My second structure began as a tree fort, but has since morphed into a sort of half-built Star Wars spaceship. I irrigated a waterfall. “You have to set goals for yourself,” a friend explained, when we were wrestling with the question of why the game is fun. Roses and wheat grow along the edges of the waterfall, as you have to have an adjacent water brick in order to garden. I built a pinewood bridge over my man-made stream. The bridge flows down a hill and down into a deep hole I built at an exact diagonal, so that into I can travel by boat straight from my garden, very quickly, to the world’s bedrock, where the rarest minerals glimmer with promise. The leaves from a tree float, suspended over my garden. I planted a few trees in my garden, but quickly regretted it as they totally obscured the view, so I chopped down the trees save for this little floating green tuft because my axe could not reach from the ground. All tools have an absurd range, which is all part of the appeal—the absurdity. Somehow children have become fascinated with a game built on nostalgia for a time when they weren’t even alive, when everything had bad graphics and goofy sort of logic governing its gameplay. In my inventory, I have an iron shovel, 41 cubes of dirt, one diamond sword, one diamond, one stone pickaxe, three sets of pinewood stairs, one set of wood planks, two wheat, and four cobble stone. I think taking snapshots like this, building structures with aesthetic appeal, and exploring the internal wiring as well as programming of the game are its natural endpoint. There is a mineral called redstone, which allows you to build electric circuits, pistons, switches, trip-wire, and complex machines built on the logic of programming that one would think far exceeds the capabilities of children. In this tree fort with paths and decks stretching outward from it in crude angles, I built a piston and switch operation that allowed me to turn off my waterfall and free my cave of flowing water, which can be quite annoying when you are trying to travel around. I am holding a cube of dirt out in front of me. My body is made of two cubes. While it might take longer to destroy me, we are really the same. We are born of the same materials: crude jpegs, pixels, and cubes. Even the rain.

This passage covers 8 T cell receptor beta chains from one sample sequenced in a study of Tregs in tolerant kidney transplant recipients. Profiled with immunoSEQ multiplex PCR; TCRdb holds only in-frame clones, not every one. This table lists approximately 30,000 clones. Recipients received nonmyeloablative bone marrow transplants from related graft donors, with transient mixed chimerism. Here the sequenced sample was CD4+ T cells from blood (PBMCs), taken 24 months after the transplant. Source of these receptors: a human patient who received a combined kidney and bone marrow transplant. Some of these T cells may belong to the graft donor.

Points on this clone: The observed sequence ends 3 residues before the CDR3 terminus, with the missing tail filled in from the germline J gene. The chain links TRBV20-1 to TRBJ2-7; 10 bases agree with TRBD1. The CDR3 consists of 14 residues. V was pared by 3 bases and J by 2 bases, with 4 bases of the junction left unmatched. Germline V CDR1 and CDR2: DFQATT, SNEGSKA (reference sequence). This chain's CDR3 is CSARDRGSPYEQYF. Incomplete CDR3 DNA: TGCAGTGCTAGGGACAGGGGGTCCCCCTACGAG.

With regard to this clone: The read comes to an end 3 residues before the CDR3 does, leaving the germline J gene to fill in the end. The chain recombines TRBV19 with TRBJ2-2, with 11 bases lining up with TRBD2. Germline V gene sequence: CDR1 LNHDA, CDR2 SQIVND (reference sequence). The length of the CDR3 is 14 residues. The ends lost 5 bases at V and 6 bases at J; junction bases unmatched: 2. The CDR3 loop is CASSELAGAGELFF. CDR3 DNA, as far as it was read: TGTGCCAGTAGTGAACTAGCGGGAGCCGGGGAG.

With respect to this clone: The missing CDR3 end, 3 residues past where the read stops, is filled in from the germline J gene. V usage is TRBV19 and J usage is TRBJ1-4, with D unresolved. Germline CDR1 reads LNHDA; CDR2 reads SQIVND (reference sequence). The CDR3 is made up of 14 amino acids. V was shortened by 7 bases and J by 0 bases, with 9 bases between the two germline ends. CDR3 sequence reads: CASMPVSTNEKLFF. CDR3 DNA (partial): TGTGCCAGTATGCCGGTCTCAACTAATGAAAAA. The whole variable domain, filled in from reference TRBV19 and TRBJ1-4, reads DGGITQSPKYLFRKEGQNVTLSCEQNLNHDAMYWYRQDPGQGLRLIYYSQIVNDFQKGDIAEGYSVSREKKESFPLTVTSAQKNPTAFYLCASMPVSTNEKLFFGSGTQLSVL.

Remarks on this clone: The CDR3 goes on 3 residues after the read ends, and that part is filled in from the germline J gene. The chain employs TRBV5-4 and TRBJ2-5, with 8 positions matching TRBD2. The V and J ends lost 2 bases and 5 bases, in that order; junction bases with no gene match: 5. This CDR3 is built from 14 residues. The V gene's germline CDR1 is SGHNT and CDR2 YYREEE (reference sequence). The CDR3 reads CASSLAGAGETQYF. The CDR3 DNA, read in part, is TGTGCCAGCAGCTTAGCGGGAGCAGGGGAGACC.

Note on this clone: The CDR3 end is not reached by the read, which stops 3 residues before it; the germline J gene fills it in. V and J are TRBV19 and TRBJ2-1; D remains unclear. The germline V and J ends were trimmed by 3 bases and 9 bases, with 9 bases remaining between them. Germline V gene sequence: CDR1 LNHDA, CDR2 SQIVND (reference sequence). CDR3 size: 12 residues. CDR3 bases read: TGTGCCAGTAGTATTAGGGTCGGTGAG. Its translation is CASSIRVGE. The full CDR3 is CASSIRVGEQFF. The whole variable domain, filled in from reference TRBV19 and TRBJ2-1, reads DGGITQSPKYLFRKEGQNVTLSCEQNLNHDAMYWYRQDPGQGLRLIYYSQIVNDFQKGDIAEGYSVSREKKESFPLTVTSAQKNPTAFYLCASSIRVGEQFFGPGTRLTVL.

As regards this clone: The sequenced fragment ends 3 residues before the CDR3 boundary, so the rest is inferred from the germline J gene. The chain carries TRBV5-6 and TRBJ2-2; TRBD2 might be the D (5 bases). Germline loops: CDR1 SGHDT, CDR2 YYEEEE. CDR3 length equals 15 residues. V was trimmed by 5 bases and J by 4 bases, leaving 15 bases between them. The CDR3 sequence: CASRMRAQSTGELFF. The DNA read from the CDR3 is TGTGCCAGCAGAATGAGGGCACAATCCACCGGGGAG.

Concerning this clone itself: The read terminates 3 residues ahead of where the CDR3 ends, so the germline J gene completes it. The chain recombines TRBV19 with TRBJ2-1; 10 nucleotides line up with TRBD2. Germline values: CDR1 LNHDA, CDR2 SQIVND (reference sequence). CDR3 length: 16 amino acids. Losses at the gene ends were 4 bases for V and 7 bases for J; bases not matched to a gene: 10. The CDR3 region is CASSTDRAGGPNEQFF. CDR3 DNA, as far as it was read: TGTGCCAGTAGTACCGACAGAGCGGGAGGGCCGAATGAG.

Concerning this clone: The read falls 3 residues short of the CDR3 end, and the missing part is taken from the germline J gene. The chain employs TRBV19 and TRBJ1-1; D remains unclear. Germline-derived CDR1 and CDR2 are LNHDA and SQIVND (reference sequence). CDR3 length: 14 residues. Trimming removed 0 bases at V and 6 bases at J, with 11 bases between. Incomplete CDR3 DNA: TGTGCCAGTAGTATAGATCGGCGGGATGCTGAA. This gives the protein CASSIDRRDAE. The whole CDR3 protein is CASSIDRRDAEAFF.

Here I am realizing all it takes to make a home—bed and crafting table perched on the tallest tree in this dark oak-wood forest. Enormous mushrooms grow here. You can destroy them quite easily, harvest the small fungi that fall, and make them into soup if you combine them with a bowl and the other species of mushroom. It is raining, which happens when I don’t sleep. The weather worsens. There are not enemies that are airborne in this world, so I don’t have too much to worry about up here, though a spider could climb up and kill me. I will dig vertically through the tree, straight down through the branches and along the trunk until I reach bedrock. I have harvested some vines, which I can replant to climb up here later, but I will need to cut down some trees, so I can build ladders to carry me up from the bedrock. In my possession, I have eight sunflowers, one oak wood brick, two spider silks (which can be fashioned into a fishing rod or bow by combining them with sticks), one piece of rotten flesh from inside the body of a zombie, one iron pick-axe, thirteen torches, one hand-axe, twenty-four pinewood planks, and twelve cubes of cobblestone. I am often playing the game in bed, halfway in a dream. I think I am planning to use the planks to build out the platform, so that it is visible from farther away and so that I can relax up here without worrying that I might fall. I can construct furnaces here and burn any mineral-filled bricks I might find in the infinite below. No other game makes me question, “Why am I playing this? What is the point?” more than this game. No other game answers that question by the sudden onset of night; the square sun suddenly going blue. You are far from your bed. You can punch a tree and quickly craft a weapon, start trying to punch a makeshift shelter in the earth, or start sprinting home. As the great E-40 says, “Everybody’s got choices.” In these fascist American days, maybe its not escape I’m after, but that Minecraft, poetry, and art can realize their basic dream: that we can destroy the world and build it back up, brick by brick, so that it at least reflects our varied experiences and tangled thoughts; the only necessity being that we not wall ourselves in, but journey further and further out.